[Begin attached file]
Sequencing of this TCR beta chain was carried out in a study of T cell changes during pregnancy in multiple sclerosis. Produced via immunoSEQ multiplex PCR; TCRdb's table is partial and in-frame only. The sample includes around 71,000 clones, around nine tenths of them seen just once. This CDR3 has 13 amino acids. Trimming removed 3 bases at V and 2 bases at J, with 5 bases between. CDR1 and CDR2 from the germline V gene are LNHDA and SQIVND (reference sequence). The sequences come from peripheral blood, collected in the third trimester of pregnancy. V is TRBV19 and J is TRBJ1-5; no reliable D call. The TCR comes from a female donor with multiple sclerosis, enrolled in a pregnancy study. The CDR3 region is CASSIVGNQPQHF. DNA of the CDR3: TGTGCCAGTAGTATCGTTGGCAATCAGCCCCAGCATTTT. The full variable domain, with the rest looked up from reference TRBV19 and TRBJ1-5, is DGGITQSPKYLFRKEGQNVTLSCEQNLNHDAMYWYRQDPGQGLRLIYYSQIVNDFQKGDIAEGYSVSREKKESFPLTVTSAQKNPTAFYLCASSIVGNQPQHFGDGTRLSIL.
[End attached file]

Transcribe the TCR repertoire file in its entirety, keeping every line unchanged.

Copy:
Sequencing of this TCR beta chain was carried out in a study of T cell changes during pregnancy in multiple sclerosis. Produced via immunoSEQ multiplex PCR; TCRdb's table is partial and in-frame only. The sample includes around 71,000 clones, around nine tenths of them seen just once. This CDR3 has 13 amino acids. Trimming removed 3 bases at V and 2 bases at J, with 5 bases between. CDR1 and CDR2 from the germline V gene are LNHDA and SQIVND (reference sequence). The sequences come from peripheral blood, collected in the third trimester of pregnancy. V is TRBV19 and J is TRBJ1-5; no reliable D call. The TCR comes from a female donor with multiple sclerosis, enrolled in a pregnancy study. The CDR3 region is CASSIVGNQPQHF. DNA of the CDR3: TGTGCCAGTAGTATCGTTGGCAATCAGCCCCAGCATTTT. The full variable domain, with the rest looked up from reference TRBV19 and TRBJ1-5, is DGGITQSPKYLFRKEGQNVTLSCEQNLNHDAMYWYRQDPGQGLRLIYYSQIVNDFQKGDIAEGYSVSREKKESFPLTVTSAQKNPTAFYLCASSIVGNQPQHFGDGTRLSIL.